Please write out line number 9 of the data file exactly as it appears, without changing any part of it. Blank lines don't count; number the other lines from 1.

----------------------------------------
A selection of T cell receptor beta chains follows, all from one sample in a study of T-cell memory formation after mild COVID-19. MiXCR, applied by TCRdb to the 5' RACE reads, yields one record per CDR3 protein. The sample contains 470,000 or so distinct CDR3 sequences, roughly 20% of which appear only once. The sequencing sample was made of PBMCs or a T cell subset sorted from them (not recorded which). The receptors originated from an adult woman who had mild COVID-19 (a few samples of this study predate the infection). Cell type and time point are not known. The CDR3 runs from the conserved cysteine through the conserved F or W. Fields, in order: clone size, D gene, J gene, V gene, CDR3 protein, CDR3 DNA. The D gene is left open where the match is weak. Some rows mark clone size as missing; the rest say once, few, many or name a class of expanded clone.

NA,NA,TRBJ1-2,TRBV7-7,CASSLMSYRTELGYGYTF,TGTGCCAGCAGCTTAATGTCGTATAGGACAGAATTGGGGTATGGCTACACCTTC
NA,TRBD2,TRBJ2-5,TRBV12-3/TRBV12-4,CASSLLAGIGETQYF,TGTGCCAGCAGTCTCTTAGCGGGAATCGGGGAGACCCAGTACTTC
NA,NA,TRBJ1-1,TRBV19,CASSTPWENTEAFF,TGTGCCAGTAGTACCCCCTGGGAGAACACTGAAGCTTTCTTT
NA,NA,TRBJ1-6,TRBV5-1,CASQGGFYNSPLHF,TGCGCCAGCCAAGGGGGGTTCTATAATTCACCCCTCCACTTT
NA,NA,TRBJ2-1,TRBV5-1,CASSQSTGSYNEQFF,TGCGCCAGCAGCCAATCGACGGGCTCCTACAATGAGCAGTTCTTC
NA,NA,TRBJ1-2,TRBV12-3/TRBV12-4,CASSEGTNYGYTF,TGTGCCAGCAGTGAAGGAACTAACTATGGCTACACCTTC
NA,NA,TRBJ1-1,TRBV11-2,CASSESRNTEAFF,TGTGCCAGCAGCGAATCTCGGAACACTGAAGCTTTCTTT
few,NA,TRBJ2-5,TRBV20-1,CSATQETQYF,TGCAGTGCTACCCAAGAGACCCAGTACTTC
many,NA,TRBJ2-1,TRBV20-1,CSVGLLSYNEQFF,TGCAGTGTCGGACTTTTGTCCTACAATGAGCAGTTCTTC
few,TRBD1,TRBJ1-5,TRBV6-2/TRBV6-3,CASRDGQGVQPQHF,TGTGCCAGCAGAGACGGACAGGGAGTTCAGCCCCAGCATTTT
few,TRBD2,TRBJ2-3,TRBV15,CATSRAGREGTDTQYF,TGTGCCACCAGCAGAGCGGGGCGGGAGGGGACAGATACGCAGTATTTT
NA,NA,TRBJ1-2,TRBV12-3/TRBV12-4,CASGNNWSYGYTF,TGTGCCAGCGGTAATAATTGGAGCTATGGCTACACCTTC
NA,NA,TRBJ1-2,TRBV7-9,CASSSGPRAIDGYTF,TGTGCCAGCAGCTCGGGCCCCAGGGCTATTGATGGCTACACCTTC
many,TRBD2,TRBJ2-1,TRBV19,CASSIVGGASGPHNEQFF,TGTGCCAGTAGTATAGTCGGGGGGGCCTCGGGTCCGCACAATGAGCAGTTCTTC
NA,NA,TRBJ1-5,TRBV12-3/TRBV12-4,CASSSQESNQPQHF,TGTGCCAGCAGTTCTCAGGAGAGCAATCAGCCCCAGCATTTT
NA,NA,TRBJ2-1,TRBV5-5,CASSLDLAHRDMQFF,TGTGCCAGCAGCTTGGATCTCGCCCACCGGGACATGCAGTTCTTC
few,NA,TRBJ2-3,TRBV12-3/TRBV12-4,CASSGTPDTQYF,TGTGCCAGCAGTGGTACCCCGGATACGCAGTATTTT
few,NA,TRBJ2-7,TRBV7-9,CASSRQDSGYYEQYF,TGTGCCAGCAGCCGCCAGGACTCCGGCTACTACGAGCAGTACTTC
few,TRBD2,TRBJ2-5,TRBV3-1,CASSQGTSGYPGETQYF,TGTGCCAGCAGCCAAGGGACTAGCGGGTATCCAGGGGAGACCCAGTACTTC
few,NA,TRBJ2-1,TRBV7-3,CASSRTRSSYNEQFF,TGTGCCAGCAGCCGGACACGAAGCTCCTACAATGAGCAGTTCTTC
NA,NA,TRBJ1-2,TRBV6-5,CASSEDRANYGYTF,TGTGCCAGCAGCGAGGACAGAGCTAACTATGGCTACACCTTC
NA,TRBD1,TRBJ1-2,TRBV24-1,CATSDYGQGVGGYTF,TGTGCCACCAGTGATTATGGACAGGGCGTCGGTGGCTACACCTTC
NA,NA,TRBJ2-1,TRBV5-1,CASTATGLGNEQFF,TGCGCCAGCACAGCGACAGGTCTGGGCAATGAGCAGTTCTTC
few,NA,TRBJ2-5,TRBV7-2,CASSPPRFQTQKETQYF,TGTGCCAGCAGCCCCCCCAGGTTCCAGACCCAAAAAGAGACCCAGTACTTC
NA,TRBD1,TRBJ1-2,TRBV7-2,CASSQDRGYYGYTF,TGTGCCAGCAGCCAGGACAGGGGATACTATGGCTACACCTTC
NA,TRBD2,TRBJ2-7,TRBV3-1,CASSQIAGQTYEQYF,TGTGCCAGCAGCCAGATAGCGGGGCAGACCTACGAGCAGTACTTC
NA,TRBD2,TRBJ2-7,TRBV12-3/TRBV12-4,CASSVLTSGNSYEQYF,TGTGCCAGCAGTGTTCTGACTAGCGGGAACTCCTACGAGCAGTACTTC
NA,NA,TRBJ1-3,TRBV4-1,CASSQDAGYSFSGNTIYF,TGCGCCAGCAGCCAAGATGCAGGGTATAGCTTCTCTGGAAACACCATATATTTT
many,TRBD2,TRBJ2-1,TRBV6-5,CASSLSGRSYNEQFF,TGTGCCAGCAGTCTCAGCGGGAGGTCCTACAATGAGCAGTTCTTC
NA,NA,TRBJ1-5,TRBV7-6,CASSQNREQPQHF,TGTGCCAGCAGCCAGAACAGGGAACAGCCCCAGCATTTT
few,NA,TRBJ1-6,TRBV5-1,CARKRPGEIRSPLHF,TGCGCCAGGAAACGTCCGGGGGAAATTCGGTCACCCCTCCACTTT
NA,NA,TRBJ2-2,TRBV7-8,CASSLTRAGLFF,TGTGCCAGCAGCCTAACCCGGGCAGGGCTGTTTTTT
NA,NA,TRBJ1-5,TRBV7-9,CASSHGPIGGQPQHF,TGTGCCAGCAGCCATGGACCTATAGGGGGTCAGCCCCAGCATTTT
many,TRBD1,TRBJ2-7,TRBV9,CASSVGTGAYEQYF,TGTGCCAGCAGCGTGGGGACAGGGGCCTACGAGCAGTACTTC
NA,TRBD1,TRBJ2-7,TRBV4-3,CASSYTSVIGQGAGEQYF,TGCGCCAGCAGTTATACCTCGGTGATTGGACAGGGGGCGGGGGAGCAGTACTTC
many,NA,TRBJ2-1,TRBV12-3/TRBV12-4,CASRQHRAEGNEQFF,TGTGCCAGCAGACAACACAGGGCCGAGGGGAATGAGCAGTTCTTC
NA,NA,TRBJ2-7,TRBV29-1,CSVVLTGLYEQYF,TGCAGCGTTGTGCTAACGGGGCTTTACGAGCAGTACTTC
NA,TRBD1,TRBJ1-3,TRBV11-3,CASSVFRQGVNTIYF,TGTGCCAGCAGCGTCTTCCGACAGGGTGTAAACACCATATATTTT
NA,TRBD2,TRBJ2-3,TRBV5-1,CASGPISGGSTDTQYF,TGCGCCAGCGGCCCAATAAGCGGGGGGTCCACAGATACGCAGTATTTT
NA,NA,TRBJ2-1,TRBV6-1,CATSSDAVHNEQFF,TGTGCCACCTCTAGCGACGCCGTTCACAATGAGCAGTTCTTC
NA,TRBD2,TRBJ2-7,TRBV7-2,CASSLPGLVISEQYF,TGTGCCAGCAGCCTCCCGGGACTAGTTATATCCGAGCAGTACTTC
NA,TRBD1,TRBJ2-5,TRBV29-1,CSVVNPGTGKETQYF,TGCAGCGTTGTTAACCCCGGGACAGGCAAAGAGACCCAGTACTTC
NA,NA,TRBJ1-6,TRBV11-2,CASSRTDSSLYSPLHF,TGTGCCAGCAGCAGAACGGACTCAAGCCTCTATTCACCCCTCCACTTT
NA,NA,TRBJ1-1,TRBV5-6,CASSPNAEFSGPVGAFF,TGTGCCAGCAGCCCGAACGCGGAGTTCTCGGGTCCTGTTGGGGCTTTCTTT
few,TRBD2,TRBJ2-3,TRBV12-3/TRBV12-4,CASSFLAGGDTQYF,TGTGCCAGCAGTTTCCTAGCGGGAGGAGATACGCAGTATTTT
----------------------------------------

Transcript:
few,NA,TRBJ2-5,TRBV20-1,CSATQETQYF,TGCAGTGCTACCCAAGAGACCCAGTACTTC